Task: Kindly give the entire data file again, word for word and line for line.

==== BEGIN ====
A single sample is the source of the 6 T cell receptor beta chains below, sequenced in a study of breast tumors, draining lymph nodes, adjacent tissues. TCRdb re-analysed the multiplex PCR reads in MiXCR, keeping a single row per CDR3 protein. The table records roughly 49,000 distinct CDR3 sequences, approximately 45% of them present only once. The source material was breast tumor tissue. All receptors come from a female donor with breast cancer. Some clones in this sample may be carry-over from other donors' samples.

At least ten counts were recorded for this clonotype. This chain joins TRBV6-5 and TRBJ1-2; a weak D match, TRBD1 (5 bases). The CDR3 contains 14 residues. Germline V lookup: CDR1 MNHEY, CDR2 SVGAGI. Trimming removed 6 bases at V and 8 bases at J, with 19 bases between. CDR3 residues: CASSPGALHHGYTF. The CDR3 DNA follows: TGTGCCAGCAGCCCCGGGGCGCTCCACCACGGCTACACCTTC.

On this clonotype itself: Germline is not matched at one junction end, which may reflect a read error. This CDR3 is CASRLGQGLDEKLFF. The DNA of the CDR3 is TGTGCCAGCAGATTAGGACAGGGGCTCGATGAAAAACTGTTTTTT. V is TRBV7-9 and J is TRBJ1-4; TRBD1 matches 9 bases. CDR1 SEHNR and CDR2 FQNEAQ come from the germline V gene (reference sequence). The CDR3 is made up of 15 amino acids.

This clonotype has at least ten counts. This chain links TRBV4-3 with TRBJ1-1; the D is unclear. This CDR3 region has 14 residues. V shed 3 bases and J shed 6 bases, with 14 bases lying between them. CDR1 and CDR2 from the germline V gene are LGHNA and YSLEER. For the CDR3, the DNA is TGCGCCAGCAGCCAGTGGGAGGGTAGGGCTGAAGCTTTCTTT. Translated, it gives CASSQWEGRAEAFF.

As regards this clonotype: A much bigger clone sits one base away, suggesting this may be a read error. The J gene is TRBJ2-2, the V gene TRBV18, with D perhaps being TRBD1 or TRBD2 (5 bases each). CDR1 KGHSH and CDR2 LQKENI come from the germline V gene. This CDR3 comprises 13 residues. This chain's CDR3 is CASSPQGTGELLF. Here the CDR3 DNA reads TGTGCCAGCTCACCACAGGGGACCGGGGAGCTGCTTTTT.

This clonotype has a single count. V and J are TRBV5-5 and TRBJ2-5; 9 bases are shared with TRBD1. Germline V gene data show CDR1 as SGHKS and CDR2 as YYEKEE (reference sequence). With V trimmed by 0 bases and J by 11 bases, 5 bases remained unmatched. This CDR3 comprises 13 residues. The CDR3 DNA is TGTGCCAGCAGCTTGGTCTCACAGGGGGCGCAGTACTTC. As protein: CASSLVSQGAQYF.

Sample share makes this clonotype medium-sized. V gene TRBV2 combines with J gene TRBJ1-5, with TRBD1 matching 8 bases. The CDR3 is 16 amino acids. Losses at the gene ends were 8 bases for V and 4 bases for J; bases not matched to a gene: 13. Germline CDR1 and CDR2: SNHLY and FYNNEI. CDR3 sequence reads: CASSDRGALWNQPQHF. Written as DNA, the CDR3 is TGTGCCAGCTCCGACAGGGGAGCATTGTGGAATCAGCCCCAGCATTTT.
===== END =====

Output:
A single sample is the source of the 6 T cell receptor beta chains below, sequenced in a study of breast tumors, draining lymph nodes, adjacent tissues. TCRdb re-analysed the multiplex PCR reads in MiXCR, keeping a single row per CDR3 protein. The table records roughly 49,000 distinct CDR3 sequences, approximately 45% of them present only once. The source material was breast tumor tissue. All receptors come from a female donor with breast cancer. Some clones in this sample may be carry-over from other donors' samples.

At least ten counts were recorded for this clonotype. This chain joins TRBV6-5 and TRBJ1-2; a weak D match, TRBD1 (5 bases). The CDR3 contains 14 residues. Germline V lookup: CDR1 MNHEY, CDR2 SVGAGI. Trimming removed 6 bases at V and 8 bases at J, with 19 bases between. CDR3 residues: CASSPGALHHGYTF. The CDR3 DNA follows: TGTGCCAGCAGCCCCGGGGCGCTCCACCACGGCTACACCTTC.

On this clonotype itself: Germline is not matched at one junction end, which may reflect a read error. This CDR3 is CASRLGQGLDEKLFF. The DNA of the CDR3 is TGTGCCAGCAGATTAGGACAGGGGCTCGATGAAAAACTGTTTTTT. V is TRBV7-9 and J is TRBJ1-4; TRBD1 matches 9 bases. CDR1 SEHNR and CDR2 FQNEAQ come from the germline V gene (reference sequence). The CDR3 is made up of 15 amino acids.

This clonotype has at least ten counts. This chain links TRBV4-3 with TRBJ1-1; the D is unclear. This CDR3 region has 14 residues. V shed 3 bases and J shed 6 bases, with 14 bases lying between them. CDR1 and CDR2 from the germline V gene are LGHNA and YSLEER. For the CDR3, the DNA is TGCGCCAGCAGCCAGTGGGAGGGTAGGGCTGAAGCTTTCTTT. Translated, it gives CASSQWEGRAEAFF.

As regards this clonotype: A much bigger clone sits one base away, suggesting this may be a read error. The J gene is TRBJ2-2, the V gene TRBV18, with D perhaps being TRBD1 or TRBD2 (5 bases each). CDR1 KGHSH and CDR2 LQKENI come from the germline V gene. This CDR3 comprises 13 residues. This chain's CDR3 is CASSPQGTGELLF. Here the CDR3 DNA reads TGTGCCAGCTCACCACAGGGGACCGGGGAGCTGCTTTTT.

This clonotype has a single count. V and J are TRBV5-5 and TRBJ2-5; 9 bases are shared with TRBD1. Germline V gene data show CDR1 as SGHKS and CDR2 as YYEKEE (reference sequence). With V trimmed by 0 bases and J by 11 bases, 5 bases remained unmatched. This CDR3 comprises 13 residues. The CDR3 DNA is TGTGCCAGCAGCTTGGTCTCACAGGGGGCGCAGTACTTC. As protein: CASSLVSQGAQYF.

Sample share makes this clonotype medium-sized. V gene TRBV2 combines with J gene TRBJ1-5, with TRBD1 matching 8 bases. The CDR3 is 16 amino acids. Losses at the gene ends were 8 bases for V and 4 bases for J; bases not matched to a gene: 13. Germline CDR1 and CDR2: SNHLY and FYNNEI. CDR3 sequence reads: CASSDRGALWNQPQHF. Written as DNA, the CDR3 is TGTGCCAGCTCCGACAGGGGAGCATTGTGGAATCAGCCCCAGCATTTT.